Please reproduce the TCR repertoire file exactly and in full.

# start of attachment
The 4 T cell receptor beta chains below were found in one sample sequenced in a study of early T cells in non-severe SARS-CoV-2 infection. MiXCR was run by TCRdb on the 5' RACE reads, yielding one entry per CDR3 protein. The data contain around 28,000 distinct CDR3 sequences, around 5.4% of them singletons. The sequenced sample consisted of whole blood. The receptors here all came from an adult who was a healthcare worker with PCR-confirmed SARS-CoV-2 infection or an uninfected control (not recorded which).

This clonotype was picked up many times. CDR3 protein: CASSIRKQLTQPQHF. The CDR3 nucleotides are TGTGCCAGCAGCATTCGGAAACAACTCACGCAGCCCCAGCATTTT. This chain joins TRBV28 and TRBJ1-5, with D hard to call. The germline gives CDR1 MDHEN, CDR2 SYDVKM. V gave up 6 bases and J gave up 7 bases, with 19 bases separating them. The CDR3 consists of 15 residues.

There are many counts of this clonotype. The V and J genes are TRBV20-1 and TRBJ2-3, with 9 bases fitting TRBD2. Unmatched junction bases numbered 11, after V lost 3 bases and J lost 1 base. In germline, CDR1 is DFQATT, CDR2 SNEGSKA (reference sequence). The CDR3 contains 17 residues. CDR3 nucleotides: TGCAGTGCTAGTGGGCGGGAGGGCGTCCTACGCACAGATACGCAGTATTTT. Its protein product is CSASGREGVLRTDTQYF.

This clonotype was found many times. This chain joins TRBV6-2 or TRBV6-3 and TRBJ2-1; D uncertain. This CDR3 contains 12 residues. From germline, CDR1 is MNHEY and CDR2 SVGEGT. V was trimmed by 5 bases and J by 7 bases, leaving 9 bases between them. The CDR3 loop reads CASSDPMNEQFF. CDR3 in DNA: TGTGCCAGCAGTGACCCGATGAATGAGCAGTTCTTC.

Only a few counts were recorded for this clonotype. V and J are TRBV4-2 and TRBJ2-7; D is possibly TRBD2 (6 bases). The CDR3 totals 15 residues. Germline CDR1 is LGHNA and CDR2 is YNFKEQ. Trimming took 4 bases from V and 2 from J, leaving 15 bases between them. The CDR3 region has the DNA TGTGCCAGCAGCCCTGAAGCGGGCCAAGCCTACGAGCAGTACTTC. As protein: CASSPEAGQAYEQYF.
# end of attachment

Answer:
The 4 T cell receptor beta chains below were found in one sample sequenced in a study of early T cells in non-severe SARS-CoV-2 infection. MiXCR was run by TCRdb on the 5' RACE reads, yielding one entry per CDR3 protein. The data contain around 28,000 distinct CDR3 sequences, around 5.4% of them singletons. The sequenced sample consisted of whole blood. The receptors here all came from an adult who was a healthcare worker with PCR-confirmed SARS-CoV-2 infection or an uninfected control (not recorded which).

This clonotype was picked up many times. CDR3 protein: CASSIRKQLTQPQHF. The CDR3 nucleotides are TGTGCCAGCAGCATTCGGAAACAACTCACGCAGCCCCAGCATTTT. This chain joins TRBV28 and TRBJ1-5, with D hard to call. The germline gives CDR1 MDHEN, CDR2 SYDVKM. V gave up 6 bases and J gave up 7 bases, with 19 bases separating them. The CDR3 consists of 15 residues.

There are many counts of this clonotype. The V and J genes are TRBV20-1 and TRBJ2-3, with 9 bases fitting TRBD2. Unmatched junction bases numbered 11, after V lost 3 bases and J lost 1 base. In germline, CDR1 is DFQATT, CDR2 SNEGSKA (reference sequence). The CDR3 contains 17 residues. CDR3 nucleotides: TGCAGTGCTAGTGGGCGGGAGGGCGTCCTACGCACAGATACGCAGTATTTT. Its protein product is CSASGREGVLRTDTQYF.

This clonotype was found many times. This chain joins TRBV6-2 or TRBV6-3 and TRBJ2-1; D uncertain. This CDR3 contains 12 residues. From germline, CDR1 is MNHEY and CDR2 SVGEGT. V was trimmed by 5 bases and J by 7 bases, leaving 9 bases between them. The CDR3 loop reads CASSDPMNEQFF. CDR3 in DNA: TGTGCCAGCAGTGACCCGATGAATGAGCAGTTCTTC.

Only a few counts were recorded for this clonotype. V and J are TRBV4-2 and TRBJ2-7; D is possibly TRBD2 (6 bases). The CDR3 totals 15 residues. Germline CDR1 is LGHNA and CDR2 is YNFKEQ. Trimming took 4 bases from V and 2 from J, leaving 15 bases between them. The CDR3 region has the DNA TGTGCCAGCAGCCCTGAAGCGGGCCAAGCCTACGAGCAGTACTTC. As protein: CASSPEAGQAYEQYF.